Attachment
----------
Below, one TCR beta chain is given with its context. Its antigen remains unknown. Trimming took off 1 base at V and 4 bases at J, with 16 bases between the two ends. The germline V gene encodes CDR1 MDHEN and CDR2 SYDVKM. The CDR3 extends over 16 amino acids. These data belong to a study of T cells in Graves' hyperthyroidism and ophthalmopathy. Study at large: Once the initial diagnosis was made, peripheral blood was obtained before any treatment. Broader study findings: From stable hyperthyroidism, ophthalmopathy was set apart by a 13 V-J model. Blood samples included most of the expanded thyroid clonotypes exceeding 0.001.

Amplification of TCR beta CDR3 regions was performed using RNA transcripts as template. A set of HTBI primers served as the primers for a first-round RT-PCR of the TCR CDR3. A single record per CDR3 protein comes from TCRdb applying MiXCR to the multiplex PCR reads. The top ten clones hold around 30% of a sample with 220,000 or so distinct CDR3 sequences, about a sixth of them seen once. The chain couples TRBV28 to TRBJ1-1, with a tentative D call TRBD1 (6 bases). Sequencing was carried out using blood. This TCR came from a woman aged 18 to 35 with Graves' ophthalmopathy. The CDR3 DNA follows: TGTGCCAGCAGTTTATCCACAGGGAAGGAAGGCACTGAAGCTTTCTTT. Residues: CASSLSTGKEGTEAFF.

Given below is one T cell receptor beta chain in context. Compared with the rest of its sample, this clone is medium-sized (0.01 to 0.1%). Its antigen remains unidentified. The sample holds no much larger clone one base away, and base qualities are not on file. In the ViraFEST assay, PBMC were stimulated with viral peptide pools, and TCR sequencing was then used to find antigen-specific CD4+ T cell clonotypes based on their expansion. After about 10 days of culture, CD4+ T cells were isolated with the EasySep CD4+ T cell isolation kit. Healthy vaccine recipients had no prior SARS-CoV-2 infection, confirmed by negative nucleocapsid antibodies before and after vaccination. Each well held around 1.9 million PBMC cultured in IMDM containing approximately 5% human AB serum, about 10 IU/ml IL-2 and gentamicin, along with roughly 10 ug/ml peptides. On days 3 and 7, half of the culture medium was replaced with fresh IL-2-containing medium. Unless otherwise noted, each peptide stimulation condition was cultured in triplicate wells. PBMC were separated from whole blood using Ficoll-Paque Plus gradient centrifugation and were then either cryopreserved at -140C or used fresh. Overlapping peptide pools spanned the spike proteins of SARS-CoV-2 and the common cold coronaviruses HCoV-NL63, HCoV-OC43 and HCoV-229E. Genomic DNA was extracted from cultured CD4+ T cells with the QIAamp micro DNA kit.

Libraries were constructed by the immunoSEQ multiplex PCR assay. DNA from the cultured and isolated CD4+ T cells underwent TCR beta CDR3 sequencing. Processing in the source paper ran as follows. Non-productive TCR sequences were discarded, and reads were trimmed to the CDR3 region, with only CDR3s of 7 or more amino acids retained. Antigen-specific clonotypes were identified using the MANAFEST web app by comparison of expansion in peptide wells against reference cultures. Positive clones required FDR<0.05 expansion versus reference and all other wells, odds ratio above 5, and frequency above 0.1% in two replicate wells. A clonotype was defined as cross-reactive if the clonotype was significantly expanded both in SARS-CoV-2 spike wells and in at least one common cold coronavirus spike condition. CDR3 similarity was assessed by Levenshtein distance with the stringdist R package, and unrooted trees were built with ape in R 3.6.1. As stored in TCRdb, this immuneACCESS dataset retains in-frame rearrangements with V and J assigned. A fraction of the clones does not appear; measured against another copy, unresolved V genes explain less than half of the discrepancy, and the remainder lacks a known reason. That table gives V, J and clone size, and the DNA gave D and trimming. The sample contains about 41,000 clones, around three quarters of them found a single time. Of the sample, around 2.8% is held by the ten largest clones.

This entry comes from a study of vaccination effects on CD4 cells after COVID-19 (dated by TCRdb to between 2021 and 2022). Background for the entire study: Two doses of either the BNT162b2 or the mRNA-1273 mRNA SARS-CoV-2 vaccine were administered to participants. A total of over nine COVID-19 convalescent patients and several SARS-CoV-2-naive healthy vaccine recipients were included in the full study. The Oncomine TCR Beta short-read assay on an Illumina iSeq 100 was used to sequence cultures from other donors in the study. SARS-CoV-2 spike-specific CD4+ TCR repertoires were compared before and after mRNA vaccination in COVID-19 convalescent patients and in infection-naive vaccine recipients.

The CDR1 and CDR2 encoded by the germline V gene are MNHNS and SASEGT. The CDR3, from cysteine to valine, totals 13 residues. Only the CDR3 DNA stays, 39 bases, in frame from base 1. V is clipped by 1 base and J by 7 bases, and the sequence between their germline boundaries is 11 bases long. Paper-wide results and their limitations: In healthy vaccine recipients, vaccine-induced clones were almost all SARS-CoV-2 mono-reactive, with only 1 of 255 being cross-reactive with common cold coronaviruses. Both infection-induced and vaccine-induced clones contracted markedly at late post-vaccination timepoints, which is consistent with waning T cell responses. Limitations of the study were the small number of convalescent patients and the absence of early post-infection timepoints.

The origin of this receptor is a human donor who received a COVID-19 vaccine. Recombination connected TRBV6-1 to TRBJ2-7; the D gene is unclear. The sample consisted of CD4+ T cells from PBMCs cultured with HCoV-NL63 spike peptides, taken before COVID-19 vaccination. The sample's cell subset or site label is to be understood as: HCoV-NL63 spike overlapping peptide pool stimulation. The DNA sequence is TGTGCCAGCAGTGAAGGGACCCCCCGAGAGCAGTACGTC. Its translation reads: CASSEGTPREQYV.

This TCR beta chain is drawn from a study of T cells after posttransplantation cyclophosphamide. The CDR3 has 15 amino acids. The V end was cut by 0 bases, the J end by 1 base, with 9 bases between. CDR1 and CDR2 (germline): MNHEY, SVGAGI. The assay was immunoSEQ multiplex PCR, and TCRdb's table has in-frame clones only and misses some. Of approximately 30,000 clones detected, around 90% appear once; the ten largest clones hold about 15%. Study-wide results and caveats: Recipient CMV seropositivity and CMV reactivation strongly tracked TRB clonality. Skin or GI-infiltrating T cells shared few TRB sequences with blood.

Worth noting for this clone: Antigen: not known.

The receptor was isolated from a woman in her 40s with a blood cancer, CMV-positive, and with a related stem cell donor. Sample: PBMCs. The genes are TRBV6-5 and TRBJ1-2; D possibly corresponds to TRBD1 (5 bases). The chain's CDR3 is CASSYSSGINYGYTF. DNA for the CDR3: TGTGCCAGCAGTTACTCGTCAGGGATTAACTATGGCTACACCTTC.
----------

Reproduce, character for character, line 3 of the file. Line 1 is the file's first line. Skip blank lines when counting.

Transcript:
Given below is one T cell receptor beta chain in context. Compared with the rest of its sample, this clone is medium-sized (0.01 to 0.1%). Its antigen remains unidentified. The sample holds no much larger clone one base away, and base qualities are not on file. In the ViraFEST assay, PBMC were stimulated with viral peptide pools, and TCR sequencing was then used to find antigen-specific CD4+ T cell clonotypes based on their expansion. After about 10 days of culture, CD4+ T cells were isolated with the EasySep CD4+ T cell isolation kit. Healthy vaccine recipients had no prior SARS-CoV-2 infection, confirmed by negative nucleocapsid antibodies before and after vaccination. Each well held around 1.9 million PBMC cultured in IMDM containing approximately 5% human AB serum, about 10 IU/ml IL-2 and gentamicin, along with roughly 10 ug/ml peptides. On days 3 and 7, half of the culture medium was replaced with fresh IL-2-containing medium. Unless otherwise noted, each peptide stimulation condition was cultured in triplicate wells. PBMC were separated from whole blood using Ficoll-Paque Plus gradient centrifugation and were then either cryopreserved at -140C or used fresh. Overlapping peptide pools spanned the spike proteins of SARS-CoV-2 and the common cold coronaviruses HCoV-NL63, HCoV-OC43 and HCoV-229E. Genomic DNA was extracted from cultured CD4+ T cells with the QIAamp micro DNA kit.